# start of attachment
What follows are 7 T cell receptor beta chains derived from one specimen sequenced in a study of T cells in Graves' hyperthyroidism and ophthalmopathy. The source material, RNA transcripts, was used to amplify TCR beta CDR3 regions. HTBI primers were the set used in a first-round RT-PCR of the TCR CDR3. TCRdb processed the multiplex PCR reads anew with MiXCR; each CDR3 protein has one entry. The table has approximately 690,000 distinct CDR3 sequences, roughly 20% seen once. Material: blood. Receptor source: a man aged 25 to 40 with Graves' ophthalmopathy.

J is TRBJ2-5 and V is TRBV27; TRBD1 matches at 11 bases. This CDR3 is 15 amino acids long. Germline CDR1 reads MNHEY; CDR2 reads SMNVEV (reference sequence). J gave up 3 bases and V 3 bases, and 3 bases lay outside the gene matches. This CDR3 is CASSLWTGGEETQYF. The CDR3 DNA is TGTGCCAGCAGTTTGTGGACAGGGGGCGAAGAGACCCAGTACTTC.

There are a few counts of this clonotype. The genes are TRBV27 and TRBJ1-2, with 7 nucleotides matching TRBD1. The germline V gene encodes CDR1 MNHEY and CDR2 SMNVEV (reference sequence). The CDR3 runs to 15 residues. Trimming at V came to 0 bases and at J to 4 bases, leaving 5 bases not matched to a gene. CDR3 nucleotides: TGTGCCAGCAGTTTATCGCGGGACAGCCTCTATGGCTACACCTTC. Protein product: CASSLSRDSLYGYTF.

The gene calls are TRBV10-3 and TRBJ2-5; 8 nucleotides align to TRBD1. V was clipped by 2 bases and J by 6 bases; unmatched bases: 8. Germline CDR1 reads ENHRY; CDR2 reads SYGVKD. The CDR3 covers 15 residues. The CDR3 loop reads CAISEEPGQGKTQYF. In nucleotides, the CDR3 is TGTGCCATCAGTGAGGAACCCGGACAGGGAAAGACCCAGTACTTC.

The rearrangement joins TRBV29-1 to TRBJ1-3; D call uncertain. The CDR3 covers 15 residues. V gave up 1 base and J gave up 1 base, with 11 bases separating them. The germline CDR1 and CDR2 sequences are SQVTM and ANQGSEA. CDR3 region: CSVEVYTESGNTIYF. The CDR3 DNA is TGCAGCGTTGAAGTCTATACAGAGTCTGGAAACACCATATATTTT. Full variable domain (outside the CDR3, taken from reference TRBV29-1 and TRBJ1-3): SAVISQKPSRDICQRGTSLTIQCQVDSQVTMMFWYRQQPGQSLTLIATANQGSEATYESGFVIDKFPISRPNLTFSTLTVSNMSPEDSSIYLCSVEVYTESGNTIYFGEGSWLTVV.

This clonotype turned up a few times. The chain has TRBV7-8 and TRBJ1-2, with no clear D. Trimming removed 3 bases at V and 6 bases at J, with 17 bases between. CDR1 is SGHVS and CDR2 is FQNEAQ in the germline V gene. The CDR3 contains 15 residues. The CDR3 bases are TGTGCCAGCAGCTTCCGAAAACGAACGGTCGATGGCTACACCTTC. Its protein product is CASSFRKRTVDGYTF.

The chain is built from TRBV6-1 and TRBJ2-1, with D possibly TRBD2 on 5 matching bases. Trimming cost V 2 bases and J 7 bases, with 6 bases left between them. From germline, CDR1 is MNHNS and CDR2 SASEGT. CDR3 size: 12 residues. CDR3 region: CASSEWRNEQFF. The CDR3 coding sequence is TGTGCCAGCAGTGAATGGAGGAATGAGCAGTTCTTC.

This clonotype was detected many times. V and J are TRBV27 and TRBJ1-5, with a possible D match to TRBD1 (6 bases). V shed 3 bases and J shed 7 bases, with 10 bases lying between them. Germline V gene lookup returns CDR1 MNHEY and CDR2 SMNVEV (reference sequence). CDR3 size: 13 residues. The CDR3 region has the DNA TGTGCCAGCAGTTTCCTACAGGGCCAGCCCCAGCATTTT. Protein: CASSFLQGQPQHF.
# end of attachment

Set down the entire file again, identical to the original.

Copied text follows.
What follows are 7 T cell receptor beta chains derived from one specimen sequenced in a study of T cells in Graves' hyperthyroidism and ophthalmopathy. The source material, RNA transcripts, was used to amplify TCR beta CDR3 regions. HTBI primers were the set used in a first-round RT-PCR of the TCR CDR3. TCRdb processed the multiplex PCR reads anew with MiXCR; each CDR3 protein has one entry. The table has approximately 690,000 distinct CDR3 sequences, roughly 20% seen once. Material: blood. Receptor source: a man aged 25 to 40 with Graves' ophthalmopathy.

J is TRBJ2-5 and V is TRBV27; TRBD1 matches at 11 bases. This CDR3 is 15 amino acids long. Germline CDR1 reads MNHEY; CDR2 reads SMNVEV (reference sequence). J gave up 3 bases and V 3 bases, and 3 bases lay outside the gene matches. This CDR3 is CASSLWTGGEETQYF. The CDR3 DNA is TGTGCCAGCAGTTTGTGGACAGGGGGCGAAGAGACCCAGTACTTC.

There are a few counts of this clonotype. The genes are TRBV27 and TRBJ1-2, with 7 nucleotides matching TRBD1. The germline V gene encodes CDR1 MNHEY and CDR2 SMNVEV (reference sequence). The CDR3 runs to 15 residues. Trimming at V came to 0 bases and at J to 4 bases, leaving 5 bases not matched to a gene. CDR3 nucleotides: TGTGCCAGCAGTTTATCGCGGGACAGCCTCTATGGCTACACCTTC. Protein product: CASSLSRDSLYGYTF.

The gene calls are TRBV10-3 and TRBJ2-5; 8 nucleotides align to TRBD1. V was clipped by 2 bases and J by 6 bases; unmatched bases: 8. Germline CDR1 reads ENHRY; CDR2 reads SYGVKD. The CDR3 covers 15 residues. The CDR3 loop reads CAISEEPGQGKTQYF. In nucleotides, the CDR3 is TGTGCCATCAGTGAGGAACCCGGACAGGGAAAGACCCAGTACTTC.

The rearrangement joins TRBV29-1 to TRBJ1-3; D call uncertain. The CDR3 covers 15 residues. V gave up 1 base and J gave up 1 base, with 11 bases separating them. The germline CDR1 and CDR2 sequences are SQVTM and ANQGSEA. CDR3 region: CSVEVYTESGNTIYF. The CDR3 DNA is TGCAGCGTTGAAGTCTATACAGAGTCTGGAAACACCATATATTTT. Full variable domain (outside the CDR3, taken from reference TRBV29-1 and TRBJ1-3): SAVISQKPSRDICQRGTSLTIQCQVDSQVTMMFWYRQQPGQSLTLIATANQGSEATYESGFVIDKFPISRPNLTFSTLTVSNMSPEDSSIYLCSVEVYTESGNTIYFGEGSWLTVV.

This clonotype turned up a few times. The chain has TRBV7-8 and TRBJ1-2, with no clear D. Trimming removed 3 bases at V and 6 bases at J, with 17 bases between. CDR1 is SGHVS and CDR2 is FQNEAQ in the germline V gene. The CDR3 contains 15 residues. The CDR3 bases are TGTGCCAGCAGCTTCCGAAAACGAACGGTCGATGGCTACACCTTC. Its protein product is CASSFRKRTVDGYTF.

The chain is built from TRBV6-1 and TRBJ2-1, with D possibly TRBD2 on 5 matching bases. Trimming cost V 2 bases and J 7 bases, with 6 bases left between them. From germline, CDR1 is MNHNS and CDR2 SASEGT. CDR3 size: 12 residues. CDR3 region: CASSEWRNEQFF. The CDR3 coding sequence is TGTGCCAGCAGTGAATGGAGGAATGAGCAGTTCTTC.

This clonotype was detected many times. V and J are TRBV27 and TRBJ1-5, with a possible D match to TRBD1 (6 bases). V shed 3 bases and J shed 7 bases, with 10 bases lying between them. Germline V gene lookup returns CDR1 MNHEY and CDR2 SMNVEV (reference sequence). CDR3 size: 13 residues. The CDR3 region has the DNA TGTGCCAGCAGTTTCCTACAGGGCCAGCCCCAGCATTTT. Protein: CASSFLQGQPQHF.